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    US 100 dollar banknotes and Chinese 100 yuan banknotes are seen in this picture illustration in Beijing, China, January 21, 2016.

    'The Goal for China is to Open Up the Yuan Trade' – Economist

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    China will be able to challenge the global dominance of the US dollar by introducing yuan-backed oil futures. Sputnik discussed this with Tom Luongo, an Austrian economist and publisher of the Gold Goats 'n Guns Blog and Investment Newsletter.

    Sputnik: It's challenging the global dominance of the US dollar, it's something that China might be able to achieve in the long run, is that your take on it or what's your point of view?

    Tom Luongo: The launching of this oil futures contract is very important but it's not earth shattering in the near term. The goal here is for China to open up the yuan trade and in order to deepen the yuan liquidity worldwide and for them to begin the process of creating an investable government and corporate, yuan-dominated market known as the dim sum bond market and that's really the goal here in the long run because that's how they're going to truly take over a part of the global oil trade, just global trade in general, using their currency. Being the world's largest importer of oil they are the marginal buyer of oil and therefore they will eventually have the ability, like we did, the United States had in the 70's, to say you're going to accept our currency for your oil, that what they said, that was the deal that we made with the Saudi's and the Saudi's took it.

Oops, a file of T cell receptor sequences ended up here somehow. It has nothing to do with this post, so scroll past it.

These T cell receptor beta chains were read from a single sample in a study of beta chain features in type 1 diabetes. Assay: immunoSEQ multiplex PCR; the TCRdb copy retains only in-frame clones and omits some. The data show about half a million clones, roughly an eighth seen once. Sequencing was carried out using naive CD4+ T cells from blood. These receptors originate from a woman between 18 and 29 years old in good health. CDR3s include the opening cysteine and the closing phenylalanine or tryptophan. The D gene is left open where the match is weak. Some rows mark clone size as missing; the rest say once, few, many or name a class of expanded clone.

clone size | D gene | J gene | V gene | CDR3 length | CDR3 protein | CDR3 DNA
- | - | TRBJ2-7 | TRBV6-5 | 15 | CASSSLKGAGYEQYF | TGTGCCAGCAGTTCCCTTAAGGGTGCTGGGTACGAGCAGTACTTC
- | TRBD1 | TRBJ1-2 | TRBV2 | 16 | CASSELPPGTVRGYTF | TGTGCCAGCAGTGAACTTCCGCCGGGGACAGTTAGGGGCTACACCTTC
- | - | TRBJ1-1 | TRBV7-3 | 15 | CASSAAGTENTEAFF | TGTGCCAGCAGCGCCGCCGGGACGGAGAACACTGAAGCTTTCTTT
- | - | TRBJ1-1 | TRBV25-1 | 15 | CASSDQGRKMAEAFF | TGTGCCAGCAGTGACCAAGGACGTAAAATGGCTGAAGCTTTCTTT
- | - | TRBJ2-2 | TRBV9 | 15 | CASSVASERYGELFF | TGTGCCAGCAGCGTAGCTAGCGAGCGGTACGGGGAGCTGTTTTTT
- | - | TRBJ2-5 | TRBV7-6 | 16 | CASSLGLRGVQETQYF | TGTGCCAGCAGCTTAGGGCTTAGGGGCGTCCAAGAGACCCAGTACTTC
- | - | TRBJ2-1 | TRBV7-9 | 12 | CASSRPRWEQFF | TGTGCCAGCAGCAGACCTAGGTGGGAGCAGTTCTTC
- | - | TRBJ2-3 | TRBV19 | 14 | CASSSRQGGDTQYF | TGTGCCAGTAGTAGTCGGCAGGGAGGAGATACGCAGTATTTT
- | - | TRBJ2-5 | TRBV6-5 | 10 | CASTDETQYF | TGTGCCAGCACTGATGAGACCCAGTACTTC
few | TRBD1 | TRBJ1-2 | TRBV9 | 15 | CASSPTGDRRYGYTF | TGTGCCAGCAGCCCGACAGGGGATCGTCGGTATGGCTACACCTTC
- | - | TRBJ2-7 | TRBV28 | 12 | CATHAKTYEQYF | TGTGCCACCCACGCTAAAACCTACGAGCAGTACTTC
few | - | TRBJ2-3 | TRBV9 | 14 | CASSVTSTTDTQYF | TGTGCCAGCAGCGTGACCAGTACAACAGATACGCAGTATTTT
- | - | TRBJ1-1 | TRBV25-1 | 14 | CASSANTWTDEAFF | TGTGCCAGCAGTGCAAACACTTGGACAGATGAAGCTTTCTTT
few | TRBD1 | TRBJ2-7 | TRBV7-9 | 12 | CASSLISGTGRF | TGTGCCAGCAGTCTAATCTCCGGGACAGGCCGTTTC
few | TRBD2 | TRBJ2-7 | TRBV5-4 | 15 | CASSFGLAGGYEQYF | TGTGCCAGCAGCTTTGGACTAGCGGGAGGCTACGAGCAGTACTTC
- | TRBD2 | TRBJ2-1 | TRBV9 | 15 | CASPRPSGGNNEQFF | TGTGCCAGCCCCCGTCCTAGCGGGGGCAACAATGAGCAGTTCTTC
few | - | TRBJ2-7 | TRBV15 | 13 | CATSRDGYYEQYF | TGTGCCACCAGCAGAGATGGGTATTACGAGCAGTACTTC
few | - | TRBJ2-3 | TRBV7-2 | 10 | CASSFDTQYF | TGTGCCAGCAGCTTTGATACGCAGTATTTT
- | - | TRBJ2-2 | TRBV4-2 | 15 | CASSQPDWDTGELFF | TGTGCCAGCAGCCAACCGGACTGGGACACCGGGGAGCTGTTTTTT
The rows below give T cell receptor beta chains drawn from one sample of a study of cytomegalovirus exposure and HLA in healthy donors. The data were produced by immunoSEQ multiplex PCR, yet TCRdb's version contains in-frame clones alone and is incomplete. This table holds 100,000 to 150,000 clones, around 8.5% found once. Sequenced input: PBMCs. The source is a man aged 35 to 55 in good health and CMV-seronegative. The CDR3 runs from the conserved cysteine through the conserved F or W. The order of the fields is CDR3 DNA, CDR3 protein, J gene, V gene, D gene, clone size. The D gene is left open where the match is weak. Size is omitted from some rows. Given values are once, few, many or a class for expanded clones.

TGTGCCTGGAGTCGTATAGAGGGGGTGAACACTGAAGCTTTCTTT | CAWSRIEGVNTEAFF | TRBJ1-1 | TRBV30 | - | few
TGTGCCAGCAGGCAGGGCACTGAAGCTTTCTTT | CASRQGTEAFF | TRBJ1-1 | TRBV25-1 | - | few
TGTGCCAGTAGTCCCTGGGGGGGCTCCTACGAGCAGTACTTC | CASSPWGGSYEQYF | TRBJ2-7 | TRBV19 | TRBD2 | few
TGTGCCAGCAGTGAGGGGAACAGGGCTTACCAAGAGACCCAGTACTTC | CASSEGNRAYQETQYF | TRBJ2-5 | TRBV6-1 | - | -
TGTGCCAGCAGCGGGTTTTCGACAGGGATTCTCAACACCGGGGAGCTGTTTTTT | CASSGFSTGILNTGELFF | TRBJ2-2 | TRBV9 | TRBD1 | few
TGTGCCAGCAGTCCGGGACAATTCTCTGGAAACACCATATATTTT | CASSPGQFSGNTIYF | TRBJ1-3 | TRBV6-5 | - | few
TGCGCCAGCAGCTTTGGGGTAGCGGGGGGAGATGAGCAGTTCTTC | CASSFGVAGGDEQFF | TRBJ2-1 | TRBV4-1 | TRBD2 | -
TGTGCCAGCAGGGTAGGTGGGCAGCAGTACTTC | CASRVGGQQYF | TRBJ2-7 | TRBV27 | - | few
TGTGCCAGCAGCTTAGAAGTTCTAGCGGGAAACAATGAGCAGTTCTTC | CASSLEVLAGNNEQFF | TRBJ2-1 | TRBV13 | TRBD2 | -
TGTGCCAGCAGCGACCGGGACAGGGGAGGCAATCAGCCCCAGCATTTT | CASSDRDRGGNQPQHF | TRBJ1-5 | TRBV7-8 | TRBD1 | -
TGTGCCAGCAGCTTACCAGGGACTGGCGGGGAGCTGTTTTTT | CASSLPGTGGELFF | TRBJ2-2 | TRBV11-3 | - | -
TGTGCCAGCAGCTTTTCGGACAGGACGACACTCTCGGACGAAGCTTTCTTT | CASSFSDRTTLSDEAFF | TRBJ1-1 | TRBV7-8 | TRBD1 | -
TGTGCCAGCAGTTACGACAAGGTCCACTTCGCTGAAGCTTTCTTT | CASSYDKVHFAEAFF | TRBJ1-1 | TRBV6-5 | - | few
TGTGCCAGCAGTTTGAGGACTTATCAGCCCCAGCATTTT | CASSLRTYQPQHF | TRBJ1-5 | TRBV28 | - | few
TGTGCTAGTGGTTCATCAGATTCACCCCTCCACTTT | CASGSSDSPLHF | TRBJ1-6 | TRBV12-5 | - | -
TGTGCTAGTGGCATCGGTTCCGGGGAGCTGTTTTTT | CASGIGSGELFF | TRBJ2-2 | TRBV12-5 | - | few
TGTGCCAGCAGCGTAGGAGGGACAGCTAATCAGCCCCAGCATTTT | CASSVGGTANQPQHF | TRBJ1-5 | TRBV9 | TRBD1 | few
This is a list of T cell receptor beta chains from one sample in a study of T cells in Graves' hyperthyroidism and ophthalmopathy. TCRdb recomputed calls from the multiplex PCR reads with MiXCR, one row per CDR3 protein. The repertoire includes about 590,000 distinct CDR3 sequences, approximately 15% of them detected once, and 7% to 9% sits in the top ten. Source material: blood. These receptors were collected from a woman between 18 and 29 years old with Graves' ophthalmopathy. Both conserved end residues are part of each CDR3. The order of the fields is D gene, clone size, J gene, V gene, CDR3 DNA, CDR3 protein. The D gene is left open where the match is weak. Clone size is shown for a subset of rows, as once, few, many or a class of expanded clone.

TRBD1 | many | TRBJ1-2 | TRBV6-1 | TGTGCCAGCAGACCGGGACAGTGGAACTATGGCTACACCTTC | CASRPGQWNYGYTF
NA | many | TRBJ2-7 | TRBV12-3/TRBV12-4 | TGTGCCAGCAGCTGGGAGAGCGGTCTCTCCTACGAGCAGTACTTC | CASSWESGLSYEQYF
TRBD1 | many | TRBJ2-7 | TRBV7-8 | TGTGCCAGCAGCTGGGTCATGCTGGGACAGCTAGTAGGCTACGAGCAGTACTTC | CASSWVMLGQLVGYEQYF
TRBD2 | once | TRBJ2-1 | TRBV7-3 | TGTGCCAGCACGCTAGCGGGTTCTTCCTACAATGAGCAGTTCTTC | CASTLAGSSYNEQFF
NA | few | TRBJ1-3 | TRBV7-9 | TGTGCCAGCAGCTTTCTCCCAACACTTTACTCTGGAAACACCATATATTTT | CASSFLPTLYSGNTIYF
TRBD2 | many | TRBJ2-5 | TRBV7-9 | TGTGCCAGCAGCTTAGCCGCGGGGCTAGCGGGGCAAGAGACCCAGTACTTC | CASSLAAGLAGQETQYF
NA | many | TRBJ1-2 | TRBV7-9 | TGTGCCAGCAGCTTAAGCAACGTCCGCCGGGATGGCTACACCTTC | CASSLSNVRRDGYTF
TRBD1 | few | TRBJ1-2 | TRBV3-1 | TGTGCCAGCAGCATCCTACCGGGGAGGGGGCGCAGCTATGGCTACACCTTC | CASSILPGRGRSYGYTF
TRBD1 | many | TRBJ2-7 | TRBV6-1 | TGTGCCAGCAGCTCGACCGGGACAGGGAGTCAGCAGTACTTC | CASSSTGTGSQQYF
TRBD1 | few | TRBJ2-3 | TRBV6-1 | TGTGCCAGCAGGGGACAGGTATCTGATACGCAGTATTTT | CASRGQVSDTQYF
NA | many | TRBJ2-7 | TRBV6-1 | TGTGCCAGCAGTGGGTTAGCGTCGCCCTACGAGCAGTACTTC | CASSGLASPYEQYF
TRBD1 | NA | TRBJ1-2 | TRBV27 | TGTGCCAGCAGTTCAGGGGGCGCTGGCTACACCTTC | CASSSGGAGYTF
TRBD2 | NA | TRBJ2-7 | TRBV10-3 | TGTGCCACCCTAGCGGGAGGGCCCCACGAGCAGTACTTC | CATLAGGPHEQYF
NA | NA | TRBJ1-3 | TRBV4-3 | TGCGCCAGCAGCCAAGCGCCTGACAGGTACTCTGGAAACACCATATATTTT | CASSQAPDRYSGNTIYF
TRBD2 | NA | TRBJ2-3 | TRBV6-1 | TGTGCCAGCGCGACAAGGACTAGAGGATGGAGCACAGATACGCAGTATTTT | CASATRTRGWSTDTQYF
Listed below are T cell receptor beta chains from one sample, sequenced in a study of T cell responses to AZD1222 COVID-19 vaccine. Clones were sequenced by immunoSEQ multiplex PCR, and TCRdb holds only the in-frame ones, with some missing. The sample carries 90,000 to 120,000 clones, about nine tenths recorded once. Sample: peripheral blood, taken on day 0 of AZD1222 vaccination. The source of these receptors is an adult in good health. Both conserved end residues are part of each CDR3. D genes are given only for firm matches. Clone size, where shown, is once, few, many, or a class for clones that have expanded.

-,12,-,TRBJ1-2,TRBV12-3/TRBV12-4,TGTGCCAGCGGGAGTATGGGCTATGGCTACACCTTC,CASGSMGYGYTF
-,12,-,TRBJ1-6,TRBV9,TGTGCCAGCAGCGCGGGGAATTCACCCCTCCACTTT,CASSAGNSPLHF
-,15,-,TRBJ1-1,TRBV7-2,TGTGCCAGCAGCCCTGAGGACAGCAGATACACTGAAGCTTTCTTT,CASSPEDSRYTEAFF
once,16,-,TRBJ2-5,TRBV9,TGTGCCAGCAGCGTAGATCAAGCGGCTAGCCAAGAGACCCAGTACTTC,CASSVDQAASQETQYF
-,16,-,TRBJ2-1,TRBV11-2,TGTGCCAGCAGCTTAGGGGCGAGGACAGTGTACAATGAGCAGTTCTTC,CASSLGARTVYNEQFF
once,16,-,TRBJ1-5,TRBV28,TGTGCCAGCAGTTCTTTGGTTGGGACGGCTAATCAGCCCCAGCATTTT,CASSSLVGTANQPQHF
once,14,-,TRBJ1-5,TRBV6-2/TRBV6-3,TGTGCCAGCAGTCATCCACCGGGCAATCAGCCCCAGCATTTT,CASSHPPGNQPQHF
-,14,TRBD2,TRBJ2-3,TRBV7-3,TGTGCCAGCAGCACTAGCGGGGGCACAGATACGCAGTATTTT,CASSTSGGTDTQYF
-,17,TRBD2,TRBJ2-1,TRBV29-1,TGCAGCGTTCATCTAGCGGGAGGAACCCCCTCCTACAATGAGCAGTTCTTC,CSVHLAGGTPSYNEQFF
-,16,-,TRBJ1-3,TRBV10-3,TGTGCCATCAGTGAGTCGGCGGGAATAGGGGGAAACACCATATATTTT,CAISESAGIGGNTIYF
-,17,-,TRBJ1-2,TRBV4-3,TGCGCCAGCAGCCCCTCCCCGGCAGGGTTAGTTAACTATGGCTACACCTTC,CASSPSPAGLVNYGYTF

READ MORE: Why Petro-Yuan May Become Win-Win Solution for US, China

    Sputnik: Just try to explain to us in layman terms, for the average intellectual person in the global audience, why is it that the US dollar has got this God-given underwritten rule that all transactions have to be carried out in US dollars? How has that actually been historically implemented and why it is so difficult to override it, I think that's what the average person wants to understand, the people who are not in the oil or the trading industries fail to understand or can't quite grasp, can you just explain why that is?

    Tom Luongo: It's a mixture of confidence in the United States' ability to make good on their debts, we've never defaulted on our bonds, so that's a big thing, confidence is the most important part, and after that it gets backed-up by US political and military pressure around the world. Gaddafi and Saddam Hussein were made examples of for trying to get off the petro-dollar system, and China, unlike those two, has a lot more power in the marketplace and the United States can't play the same game, we can't just go in and regime change China because they decided to stop spending dollars to buy oil, you'll notice that we've been trying very hard in many ways to regime change Russia for de-dollarizing its oil industry.

    Sputnik: Could this be the initiation, the start of the US losing it's global dominance in the banking of the global oil industry, losing its control and that's imperialism, could this be the start of it?